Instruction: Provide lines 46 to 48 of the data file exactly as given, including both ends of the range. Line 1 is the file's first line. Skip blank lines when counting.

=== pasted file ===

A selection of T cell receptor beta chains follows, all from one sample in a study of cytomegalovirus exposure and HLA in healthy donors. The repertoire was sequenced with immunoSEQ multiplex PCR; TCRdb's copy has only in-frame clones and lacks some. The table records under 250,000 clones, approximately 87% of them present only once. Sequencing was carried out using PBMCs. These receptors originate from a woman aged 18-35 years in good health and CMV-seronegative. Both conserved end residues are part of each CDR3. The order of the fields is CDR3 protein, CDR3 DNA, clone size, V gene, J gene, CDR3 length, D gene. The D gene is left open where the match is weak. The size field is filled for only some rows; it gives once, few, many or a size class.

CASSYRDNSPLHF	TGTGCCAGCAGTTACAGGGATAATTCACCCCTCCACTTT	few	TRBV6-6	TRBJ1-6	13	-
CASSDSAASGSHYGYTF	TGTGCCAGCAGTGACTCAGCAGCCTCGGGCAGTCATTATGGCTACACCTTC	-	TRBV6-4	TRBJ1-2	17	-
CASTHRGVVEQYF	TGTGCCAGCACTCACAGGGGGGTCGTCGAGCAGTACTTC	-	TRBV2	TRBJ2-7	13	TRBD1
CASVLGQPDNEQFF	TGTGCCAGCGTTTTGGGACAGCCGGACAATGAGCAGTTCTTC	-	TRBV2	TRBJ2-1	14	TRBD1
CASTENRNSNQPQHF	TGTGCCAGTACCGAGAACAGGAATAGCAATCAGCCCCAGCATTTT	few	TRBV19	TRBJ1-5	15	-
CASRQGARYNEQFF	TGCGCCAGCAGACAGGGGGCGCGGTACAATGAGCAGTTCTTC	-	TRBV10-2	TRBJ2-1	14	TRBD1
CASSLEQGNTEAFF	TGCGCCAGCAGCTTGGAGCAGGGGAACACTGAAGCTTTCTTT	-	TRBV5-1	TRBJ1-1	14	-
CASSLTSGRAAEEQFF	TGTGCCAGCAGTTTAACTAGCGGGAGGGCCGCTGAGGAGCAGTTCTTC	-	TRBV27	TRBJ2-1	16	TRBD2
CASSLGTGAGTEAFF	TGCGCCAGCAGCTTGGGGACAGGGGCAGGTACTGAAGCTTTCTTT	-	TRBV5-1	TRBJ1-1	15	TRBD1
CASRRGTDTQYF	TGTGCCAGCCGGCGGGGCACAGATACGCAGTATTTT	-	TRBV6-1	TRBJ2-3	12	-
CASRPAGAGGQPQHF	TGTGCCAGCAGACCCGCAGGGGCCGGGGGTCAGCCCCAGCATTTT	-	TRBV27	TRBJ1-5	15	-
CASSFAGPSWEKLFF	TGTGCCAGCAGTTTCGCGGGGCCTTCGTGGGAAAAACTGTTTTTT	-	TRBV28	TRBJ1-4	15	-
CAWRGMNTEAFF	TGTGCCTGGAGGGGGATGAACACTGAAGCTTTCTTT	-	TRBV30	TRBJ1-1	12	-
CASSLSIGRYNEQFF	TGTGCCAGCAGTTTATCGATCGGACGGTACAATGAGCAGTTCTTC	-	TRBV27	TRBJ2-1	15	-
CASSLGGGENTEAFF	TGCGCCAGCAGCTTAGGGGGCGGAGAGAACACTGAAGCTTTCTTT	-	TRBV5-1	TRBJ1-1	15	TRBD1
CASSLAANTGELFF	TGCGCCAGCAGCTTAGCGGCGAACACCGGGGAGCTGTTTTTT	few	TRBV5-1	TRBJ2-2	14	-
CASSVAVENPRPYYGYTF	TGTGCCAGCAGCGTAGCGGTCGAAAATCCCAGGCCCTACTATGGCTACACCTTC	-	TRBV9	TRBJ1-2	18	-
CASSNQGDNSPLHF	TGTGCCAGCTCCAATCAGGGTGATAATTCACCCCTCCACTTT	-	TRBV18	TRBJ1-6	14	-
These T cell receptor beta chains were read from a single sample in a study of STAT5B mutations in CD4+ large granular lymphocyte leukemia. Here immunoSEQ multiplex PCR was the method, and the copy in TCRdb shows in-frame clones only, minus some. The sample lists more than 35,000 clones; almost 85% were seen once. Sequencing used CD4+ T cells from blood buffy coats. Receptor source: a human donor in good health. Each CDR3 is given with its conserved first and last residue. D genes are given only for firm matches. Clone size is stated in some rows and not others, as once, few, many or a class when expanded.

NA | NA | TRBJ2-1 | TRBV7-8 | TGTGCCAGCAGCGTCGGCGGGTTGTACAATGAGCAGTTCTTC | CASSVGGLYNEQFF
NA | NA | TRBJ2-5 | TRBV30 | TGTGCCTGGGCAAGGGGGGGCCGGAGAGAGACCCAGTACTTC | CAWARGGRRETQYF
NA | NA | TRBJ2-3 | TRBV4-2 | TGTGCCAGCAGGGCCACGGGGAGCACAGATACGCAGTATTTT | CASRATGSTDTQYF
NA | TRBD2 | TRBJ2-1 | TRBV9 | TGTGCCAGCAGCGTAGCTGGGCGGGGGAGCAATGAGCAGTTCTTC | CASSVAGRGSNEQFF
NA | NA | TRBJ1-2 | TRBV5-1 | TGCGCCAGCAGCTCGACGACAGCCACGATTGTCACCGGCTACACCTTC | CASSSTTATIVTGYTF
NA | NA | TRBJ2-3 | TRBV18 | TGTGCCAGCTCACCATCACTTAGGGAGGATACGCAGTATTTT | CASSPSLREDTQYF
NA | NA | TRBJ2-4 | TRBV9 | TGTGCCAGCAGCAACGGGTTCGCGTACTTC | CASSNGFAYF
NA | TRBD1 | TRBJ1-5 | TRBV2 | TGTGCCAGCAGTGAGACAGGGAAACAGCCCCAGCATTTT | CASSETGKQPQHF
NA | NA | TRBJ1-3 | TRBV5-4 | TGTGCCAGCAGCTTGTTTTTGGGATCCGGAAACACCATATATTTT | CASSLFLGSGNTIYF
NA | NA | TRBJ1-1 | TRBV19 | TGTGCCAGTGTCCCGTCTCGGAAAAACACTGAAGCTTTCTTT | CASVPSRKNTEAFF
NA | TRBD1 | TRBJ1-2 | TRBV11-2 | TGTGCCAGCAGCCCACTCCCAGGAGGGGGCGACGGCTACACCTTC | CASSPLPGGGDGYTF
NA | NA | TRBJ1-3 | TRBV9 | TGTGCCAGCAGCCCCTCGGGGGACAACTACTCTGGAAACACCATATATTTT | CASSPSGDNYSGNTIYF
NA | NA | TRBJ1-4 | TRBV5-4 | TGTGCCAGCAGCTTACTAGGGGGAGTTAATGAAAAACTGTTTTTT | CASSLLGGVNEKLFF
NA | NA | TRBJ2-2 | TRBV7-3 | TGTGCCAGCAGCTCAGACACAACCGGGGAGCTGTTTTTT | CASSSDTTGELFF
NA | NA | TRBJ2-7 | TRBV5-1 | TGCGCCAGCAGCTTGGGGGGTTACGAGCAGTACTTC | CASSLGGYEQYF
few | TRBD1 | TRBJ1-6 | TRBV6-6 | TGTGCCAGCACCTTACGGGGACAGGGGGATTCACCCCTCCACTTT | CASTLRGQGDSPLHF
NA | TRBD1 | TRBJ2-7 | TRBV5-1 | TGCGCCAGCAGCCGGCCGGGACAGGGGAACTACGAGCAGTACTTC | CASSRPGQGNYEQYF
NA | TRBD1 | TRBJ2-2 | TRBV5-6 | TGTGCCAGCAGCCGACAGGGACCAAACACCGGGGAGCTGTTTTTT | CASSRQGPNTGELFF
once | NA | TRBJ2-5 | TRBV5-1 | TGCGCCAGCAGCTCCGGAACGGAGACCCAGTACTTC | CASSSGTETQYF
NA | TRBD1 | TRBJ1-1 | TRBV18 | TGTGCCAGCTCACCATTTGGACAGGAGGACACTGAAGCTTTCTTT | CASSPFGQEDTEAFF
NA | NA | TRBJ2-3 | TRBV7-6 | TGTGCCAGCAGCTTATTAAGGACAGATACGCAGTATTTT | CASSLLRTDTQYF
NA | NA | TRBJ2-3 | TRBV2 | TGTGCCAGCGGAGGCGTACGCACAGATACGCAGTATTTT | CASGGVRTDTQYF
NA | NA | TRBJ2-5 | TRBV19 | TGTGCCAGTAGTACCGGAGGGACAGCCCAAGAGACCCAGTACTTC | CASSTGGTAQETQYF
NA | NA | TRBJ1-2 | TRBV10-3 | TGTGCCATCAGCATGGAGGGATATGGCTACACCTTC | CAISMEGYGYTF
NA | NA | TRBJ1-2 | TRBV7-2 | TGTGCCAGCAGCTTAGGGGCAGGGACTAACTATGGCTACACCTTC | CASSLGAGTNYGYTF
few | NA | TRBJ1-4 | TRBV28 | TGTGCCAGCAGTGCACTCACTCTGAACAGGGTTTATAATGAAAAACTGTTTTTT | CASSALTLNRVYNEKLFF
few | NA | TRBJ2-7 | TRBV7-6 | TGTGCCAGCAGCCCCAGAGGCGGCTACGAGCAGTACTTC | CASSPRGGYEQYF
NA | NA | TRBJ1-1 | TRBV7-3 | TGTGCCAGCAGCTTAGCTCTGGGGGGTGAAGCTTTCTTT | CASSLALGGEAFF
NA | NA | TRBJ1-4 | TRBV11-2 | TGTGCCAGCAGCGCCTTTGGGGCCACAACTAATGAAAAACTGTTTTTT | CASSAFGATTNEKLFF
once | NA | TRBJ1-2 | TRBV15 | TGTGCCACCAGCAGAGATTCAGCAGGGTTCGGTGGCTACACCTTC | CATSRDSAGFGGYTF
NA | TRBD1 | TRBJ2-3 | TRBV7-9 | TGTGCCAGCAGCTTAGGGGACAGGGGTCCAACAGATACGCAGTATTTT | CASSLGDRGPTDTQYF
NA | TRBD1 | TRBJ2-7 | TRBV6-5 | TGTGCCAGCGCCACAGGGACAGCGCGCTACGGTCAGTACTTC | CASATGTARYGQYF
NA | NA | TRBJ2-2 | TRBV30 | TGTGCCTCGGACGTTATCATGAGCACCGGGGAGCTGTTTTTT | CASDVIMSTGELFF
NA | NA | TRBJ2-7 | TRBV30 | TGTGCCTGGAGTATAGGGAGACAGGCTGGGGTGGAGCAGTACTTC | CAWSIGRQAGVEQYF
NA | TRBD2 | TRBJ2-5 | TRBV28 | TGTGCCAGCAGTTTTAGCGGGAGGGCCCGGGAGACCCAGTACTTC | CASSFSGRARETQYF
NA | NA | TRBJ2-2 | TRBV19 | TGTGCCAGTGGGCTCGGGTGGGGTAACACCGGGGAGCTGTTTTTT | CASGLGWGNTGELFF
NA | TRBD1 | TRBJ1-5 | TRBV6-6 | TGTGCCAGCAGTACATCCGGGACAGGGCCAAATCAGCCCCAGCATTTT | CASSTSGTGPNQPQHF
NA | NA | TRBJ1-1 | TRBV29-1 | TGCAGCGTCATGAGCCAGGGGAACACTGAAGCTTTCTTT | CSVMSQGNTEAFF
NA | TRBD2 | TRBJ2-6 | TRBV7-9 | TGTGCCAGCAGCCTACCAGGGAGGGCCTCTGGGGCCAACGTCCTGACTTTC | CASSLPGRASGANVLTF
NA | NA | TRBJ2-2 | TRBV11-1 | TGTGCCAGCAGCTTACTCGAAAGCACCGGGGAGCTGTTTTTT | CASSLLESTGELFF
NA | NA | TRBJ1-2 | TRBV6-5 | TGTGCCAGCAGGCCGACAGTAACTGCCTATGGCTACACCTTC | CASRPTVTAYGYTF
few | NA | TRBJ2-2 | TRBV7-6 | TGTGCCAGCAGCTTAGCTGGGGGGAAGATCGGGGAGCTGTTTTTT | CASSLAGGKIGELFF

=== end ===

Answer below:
few | NA | TRBJ1-4 | TRBV28 | TGTGCCAGCAGTGCACTCACTCTGAACAGGGTTTATAATGAAAAACTGTTTTTT | CASSALTLNRVYNEKLFF
few | NA | TRBJ2-7 | TRBV7-6 | TGTGCCAGCAGCCCCAGAGGCGGCTACGAGCAGTACTTC | CASSPRGGYEQYF
NA | NA | TRBJ1-1 | TRBV7-3 | TGTGCCAGCAGCTTAGCTCTGGGGGGTGAAGCTTTCTTT | CASSLALGGEAFF